Photo on Yellowknife tourism brochure blasted for skewing First Nations culture
'My grandmother just would have laughed at this'
The publishers of a Yellowknife tourism booklet are taking heat for using a photo of a First Nations woman dressed in buckskin and a painted face, kneeling beside a horse.
"None of my people ever rode on horses. Nor did we wear such scantily-clad outfits," said Stacie Smith, who owns Flowers North and bought advertising space in the publication. "My grandmother just would have laughed at this."
The brochure is published by Alberta-based EnRoute Mapping, which is not affiliated with any northern tourism organizations. It's being mailed out to homes in the city.
Dozens of Yellowknife businesses bought ad space in it.
Smith, who is Tlicho, said she complained to the publisher after seeing the cover earlier this month.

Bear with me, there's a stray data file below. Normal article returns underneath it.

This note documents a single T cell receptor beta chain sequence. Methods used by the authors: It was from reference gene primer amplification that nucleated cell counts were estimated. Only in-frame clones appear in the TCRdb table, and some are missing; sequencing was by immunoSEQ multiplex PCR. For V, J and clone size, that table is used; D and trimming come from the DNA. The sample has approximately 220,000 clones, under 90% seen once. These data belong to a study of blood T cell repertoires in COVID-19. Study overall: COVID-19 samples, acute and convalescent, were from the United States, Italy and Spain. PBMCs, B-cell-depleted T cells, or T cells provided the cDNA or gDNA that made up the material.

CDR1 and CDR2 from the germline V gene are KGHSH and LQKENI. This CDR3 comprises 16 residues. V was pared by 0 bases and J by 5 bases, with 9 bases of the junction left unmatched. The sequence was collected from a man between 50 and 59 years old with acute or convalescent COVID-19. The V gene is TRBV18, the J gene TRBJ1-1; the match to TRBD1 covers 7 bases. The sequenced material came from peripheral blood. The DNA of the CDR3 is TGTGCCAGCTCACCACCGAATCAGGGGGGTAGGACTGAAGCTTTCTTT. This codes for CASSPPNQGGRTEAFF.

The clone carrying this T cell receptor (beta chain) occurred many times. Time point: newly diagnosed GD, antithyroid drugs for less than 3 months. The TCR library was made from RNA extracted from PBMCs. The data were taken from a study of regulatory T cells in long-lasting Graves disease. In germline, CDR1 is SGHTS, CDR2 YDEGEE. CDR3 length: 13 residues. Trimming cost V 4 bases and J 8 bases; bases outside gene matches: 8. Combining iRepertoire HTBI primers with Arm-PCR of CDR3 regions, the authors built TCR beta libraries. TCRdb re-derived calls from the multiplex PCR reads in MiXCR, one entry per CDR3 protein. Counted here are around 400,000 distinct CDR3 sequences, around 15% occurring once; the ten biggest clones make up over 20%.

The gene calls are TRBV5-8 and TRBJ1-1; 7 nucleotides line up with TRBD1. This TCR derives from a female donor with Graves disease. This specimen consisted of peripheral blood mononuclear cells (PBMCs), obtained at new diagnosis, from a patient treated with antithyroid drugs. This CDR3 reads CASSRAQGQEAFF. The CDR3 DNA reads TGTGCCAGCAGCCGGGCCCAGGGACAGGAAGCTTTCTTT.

"The First Nations culture is very rich here. We very much know what our culture is and this only deadens it," she said. "It brings it to a different place and this is not us, not the First Nations of the Northwest Territories."
Angus Charlo of the Yellowknives Dene First Nation said a dogsled would have been a better choice than a horse.
"Basically those are the plains Indians. That's what it looks like," he said. "I think we should have our culture on there, like, where are the Yellowknives Dene drummers?"
Carol Sundberg, who runs EnRoute Mapping, the Alberta-based company that created the brochure, said she chose the picture from a stock photo service because she "thought it was amazing and the most beautiful piece of art I have ever seen.
"So it's a bad idea because it doesn't depict them [First Nations in the NWT] directly, but I felt that picture was complimentary, and certainly it wasn't in my heart to upset anyone," she said.
"The least I can do is say, 'I'm so sorry'," says Sundberg. "Next time in the future I will be very careful."
With files from Marc Winkler